Martin’s reasoning surrounded some of the Chiefs teams that played in Kansas City the last playoff win.
“There’s been a lot of good players that have been here through that time,” Martin said. “It’s surprising, but then again it’s the NFL and a lot of things happen.”
Players don’t often monitor a streak like the current one the Chiefs are on for a simple fact – they weren’t on any of the teams through the past 20 years ago.
However, younger players are aware what it would mean to a loyal fan base to end the drought, especially for the supporters making the trip to Indianapolis to watch the game in person.
“Our fans have been there for a while, they’ve been through it all,” Johnson said. “To have them there as far as supporting us in a playoff game and getting a win, it’s going to mean a lot.”
Guard Jeff Allen, who was 3 years old in 1994, agreed.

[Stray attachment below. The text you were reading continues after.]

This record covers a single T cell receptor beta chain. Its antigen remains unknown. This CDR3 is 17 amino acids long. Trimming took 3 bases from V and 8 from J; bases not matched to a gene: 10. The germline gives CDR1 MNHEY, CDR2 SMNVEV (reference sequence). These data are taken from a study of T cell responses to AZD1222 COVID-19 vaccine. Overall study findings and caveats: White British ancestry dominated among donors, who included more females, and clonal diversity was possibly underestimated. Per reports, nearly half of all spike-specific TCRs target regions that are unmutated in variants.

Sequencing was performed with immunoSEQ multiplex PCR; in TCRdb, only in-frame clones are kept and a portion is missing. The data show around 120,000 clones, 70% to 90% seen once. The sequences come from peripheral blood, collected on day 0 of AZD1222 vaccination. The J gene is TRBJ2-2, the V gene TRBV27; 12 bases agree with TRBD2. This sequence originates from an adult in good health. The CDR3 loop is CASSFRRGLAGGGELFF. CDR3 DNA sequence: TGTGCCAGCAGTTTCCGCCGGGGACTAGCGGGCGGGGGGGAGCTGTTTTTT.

“That would be special not only for us as an organization, but for the entire city,” Allen said. “All the fans, they’ve been waiting a long time to get a playoff win. We’re determined to go out there and give our best effort to come out with a victory.”
Still, potentially ending a piece of dark history takes a backseat to what the Chiefs are hoping for this season, as pointed out by defensive back Ron Parker, who was 6 years old in 1994.
But of course, starting a new playoff winning streak would accomplish two things.
“It would be very important to end that streak because we’re on a mission,” Parker said. “And if we don’t end that streak, then our mission stops.”
Public enemy No. 1
Chiefs running back Jamaal Charles will be a marked man Saturday, as noted by that comment from Colts coach Chuck Pagano.
Nevertheless, Charles, who rushed for 106 yards rushing and a touchdown on 13 carries in Week 16, is ready for whatever role he’s asked to perform.
“I really want this, I really want to go far,” Charles said during Tuesday’s media session. “And I know if I have to put the team on my back I will. I’m really excited to take this role.”